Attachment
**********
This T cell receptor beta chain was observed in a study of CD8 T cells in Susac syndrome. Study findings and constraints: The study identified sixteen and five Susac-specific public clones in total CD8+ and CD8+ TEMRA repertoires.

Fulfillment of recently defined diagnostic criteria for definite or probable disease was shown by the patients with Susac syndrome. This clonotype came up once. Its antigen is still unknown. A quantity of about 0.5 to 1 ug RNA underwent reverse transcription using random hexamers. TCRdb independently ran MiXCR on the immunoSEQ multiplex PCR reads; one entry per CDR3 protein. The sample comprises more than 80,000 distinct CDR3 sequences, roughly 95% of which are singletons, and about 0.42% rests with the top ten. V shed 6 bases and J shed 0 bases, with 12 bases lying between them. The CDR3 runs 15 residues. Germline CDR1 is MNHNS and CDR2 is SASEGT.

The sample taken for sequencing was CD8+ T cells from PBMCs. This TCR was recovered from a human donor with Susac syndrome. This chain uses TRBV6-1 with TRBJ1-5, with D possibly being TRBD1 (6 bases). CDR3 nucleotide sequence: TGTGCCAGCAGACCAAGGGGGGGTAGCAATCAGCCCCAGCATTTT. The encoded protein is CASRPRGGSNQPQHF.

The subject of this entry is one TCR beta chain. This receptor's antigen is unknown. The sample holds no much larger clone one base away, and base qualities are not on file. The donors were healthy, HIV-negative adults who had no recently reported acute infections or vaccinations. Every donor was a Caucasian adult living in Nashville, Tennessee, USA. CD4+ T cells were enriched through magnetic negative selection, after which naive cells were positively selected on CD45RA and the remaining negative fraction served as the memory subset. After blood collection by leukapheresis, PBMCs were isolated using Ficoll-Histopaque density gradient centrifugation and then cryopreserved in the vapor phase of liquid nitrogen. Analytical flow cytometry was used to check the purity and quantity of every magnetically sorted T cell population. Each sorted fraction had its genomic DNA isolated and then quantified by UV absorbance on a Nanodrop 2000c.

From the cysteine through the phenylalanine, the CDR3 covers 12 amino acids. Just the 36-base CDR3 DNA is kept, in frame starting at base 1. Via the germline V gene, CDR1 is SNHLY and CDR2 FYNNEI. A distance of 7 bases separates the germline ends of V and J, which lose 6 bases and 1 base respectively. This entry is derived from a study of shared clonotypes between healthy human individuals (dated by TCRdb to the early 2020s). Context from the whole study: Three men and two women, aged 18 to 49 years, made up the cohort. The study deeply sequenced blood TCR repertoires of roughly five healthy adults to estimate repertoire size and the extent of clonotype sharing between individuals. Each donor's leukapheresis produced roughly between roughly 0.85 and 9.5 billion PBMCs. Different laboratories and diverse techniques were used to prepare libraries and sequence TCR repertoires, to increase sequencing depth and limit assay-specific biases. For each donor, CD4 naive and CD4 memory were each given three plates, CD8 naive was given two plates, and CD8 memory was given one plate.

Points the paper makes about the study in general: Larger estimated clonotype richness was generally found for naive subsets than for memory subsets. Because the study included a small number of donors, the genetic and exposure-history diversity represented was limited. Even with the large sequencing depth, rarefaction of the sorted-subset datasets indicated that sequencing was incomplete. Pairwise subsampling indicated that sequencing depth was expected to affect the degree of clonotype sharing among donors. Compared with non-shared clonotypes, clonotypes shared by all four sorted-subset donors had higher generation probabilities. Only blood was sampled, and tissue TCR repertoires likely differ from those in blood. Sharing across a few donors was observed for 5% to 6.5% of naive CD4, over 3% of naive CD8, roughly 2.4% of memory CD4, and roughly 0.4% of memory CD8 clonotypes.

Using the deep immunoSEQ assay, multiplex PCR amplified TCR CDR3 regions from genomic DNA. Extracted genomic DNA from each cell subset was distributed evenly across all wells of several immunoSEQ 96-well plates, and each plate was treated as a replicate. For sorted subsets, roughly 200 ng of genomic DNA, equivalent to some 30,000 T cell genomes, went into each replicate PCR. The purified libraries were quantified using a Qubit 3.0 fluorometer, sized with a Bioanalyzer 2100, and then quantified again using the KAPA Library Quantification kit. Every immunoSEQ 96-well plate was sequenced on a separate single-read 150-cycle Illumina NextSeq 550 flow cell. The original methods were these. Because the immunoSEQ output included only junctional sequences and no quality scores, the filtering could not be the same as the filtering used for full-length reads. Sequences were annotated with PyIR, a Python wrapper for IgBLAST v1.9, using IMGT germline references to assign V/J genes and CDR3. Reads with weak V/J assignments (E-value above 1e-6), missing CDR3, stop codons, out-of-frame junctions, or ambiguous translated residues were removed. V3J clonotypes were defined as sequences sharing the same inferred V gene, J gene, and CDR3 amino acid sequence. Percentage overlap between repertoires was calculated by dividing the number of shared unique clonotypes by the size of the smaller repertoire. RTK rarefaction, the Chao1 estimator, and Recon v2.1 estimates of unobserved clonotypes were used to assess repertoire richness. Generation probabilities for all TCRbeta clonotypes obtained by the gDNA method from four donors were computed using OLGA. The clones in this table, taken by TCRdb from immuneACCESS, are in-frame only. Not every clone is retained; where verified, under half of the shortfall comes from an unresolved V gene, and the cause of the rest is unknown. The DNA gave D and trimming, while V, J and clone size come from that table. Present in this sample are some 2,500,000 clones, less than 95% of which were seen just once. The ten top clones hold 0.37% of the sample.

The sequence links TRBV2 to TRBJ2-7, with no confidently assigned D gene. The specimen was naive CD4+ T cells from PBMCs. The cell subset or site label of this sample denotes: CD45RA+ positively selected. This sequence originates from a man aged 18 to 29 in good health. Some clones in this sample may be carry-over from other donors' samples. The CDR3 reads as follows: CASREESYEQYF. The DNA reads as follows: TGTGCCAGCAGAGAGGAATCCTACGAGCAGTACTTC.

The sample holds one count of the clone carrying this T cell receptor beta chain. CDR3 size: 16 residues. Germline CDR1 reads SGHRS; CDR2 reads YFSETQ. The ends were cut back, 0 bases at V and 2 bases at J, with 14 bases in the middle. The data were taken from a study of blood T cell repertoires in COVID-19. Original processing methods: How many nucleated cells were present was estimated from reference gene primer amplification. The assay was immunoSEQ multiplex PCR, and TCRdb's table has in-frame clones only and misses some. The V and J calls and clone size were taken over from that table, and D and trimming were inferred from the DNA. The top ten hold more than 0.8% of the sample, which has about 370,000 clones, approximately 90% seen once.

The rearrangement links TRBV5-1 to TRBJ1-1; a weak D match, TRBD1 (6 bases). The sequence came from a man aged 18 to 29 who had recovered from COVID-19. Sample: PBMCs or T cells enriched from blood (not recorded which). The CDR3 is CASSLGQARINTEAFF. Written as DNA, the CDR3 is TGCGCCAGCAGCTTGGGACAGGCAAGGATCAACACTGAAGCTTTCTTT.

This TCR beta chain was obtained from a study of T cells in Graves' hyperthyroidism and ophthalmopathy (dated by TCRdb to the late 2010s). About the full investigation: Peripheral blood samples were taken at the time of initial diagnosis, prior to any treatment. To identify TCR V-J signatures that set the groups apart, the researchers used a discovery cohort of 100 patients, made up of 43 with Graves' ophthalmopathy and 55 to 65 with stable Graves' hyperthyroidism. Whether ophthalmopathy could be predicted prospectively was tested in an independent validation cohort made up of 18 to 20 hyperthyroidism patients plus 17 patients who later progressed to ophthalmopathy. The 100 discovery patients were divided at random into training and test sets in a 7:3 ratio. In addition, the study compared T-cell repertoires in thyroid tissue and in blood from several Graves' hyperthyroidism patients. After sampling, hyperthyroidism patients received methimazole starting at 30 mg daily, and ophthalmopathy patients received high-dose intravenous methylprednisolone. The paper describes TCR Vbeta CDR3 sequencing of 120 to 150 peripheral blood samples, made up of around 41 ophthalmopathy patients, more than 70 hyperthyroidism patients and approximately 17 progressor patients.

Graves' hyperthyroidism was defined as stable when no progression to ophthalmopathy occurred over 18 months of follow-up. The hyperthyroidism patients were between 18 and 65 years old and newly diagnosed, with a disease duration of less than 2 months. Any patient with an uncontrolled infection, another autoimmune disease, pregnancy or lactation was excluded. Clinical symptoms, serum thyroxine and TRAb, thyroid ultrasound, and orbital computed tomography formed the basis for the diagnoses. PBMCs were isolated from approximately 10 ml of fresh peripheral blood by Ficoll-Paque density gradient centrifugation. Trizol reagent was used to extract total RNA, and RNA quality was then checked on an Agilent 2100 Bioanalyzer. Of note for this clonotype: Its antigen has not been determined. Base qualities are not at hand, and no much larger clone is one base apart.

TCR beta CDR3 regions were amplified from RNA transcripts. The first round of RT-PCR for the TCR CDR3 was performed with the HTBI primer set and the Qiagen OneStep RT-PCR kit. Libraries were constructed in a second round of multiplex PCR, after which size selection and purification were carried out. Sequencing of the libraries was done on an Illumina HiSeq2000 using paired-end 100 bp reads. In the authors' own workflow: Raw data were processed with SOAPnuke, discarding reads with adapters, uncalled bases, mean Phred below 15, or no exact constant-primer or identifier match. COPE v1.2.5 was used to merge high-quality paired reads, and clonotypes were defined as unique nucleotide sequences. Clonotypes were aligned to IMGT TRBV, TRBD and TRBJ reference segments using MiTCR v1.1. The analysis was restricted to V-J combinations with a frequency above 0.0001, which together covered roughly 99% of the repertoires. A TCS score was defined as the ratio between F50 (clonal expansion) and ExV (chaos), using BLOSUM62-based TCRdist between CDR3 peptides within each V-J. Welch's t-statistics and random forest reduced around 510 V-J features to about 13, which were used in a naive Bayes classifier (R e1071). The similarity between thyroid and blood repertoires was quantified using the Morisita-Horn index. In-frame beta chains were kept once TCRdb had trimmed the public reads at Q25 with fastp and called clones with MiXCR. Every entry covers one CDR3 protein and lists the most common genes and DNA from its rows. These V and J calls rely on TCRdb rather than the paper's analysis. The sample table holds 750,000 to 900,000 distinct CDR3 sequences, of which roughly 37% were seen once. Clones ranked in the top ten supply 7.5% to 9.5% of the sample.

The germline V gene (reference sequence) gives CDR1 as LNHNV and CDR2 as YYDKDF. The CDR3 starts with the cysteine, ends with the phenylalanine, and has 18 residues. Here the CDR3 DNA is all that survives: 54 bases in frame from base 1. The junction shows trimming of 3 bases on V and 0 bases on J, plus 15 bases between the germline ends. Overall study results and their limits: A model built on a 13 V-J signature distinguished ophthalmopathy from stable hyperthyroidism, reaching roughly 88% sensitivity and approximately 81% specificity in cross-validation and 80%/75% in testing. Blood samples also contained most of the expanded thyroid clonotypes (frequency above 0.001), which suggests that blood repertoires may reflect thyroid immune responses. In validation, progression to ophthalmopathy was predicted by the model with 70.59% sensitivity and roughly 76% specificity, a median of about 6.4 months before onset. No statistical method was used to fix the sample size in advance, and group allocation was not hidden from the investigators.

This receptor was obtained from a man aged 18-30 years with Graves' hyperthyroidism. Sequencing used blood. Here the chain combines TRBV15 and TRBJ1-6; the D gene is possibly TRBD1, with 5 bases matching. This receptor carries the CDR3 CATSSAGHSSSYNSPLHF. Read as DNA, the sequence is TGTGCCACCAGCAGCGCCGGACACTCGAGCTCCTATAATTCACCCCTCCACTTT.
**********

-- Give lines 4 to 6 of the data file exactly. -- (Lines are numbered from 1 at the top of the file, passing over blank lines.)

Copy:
The subject of this entry is one TCR beta chain. This receptor's antigen is unknown. The sample holds no much larger clone one base away, and base qualities are not on file. The donors were healthy, HIV-negative adults who had no recently reported acute infections or vaccinations. Every donor was a Caucasian adult living in Nashville, Tennessee, USA. CD4+ T cells were enriched through magnetic negative selection, after which naive cells were positively selected on CD45RA and the remaining negative fraction served as the memory subset. After blood collection by leukapheresis, PBMCs were isolated using Ficoll-Histopaque density gradient centrifugation and then cryopreserved in the vapor phase of liquid nitrogen. Analytical flow cytometry was used to check the purity and quantity of every magnetically sorted T cell population. Each sorted fraction had its genomic DNA isolated and then quantified by UV absorbance on a Nanodrop 2000c.

From the cysteine through the phenylalanine, the CDR3 covers 12 amino acids. Just the 36-base CDR3 DNA is kept, in frame starting at base 1. Via the germline V gene, CDR1 is SNHLY and CDR2 FYNNEI. A distance of 7 bases separates the germline ends of V and J, which lose 6 bases and 1 base respectively. This entry is derived from a study of shared clonotypes between healthy human individuals (dated by TCRdb to the early 2020s). Context from the whole study: Three men and two women, aged 18 to 49 years, made up the cohort. The study deeply sequenced blood TCR repertoires of roughly five healthy adults to estimate repertoire size and the extent of clonotype sharing between individuals. Each donor's leukapheresis produced roughly between roughly 0.85 and 9.5 billion PBMCs. Different laboratories and diverse techniques were used to prepare libraries and sequence TCR repertoires, to increase sequencing depth and limit assay-specific biases. For each donor, CD4 naive and CD4 memory were each given three plates, CD8 naive was given two plates, and CD8 memory was given one plate.

Points the paper makes about the study in general: Larger estimated clonotype richness was generally found for naive subsets than for memory subsets. Because the study included a small number of donors, the genetic and exposure-history diversity represented was limited. Even with the large sequencing depth, rarefaction of the sorted-subset datasets indicated that sequencing was incomplete. Pairwise subsampling indicated that sequencing depth was expected to affect the degree of clonotype sharing among donors. Compared with non-shared clonotypes, clonotypes shared by all four sorted-subset donors had higher generation probabilities. Only blood was sampled, and tissue TCR repertoires likely differ from those in blood. Sharing across a few donors was observed for 5% to 6.5% of naive CD4, over 3% of naive CD8, roughly 2.4% of memory CD4, and roughly 0.4% of memory CD8 clonotypes.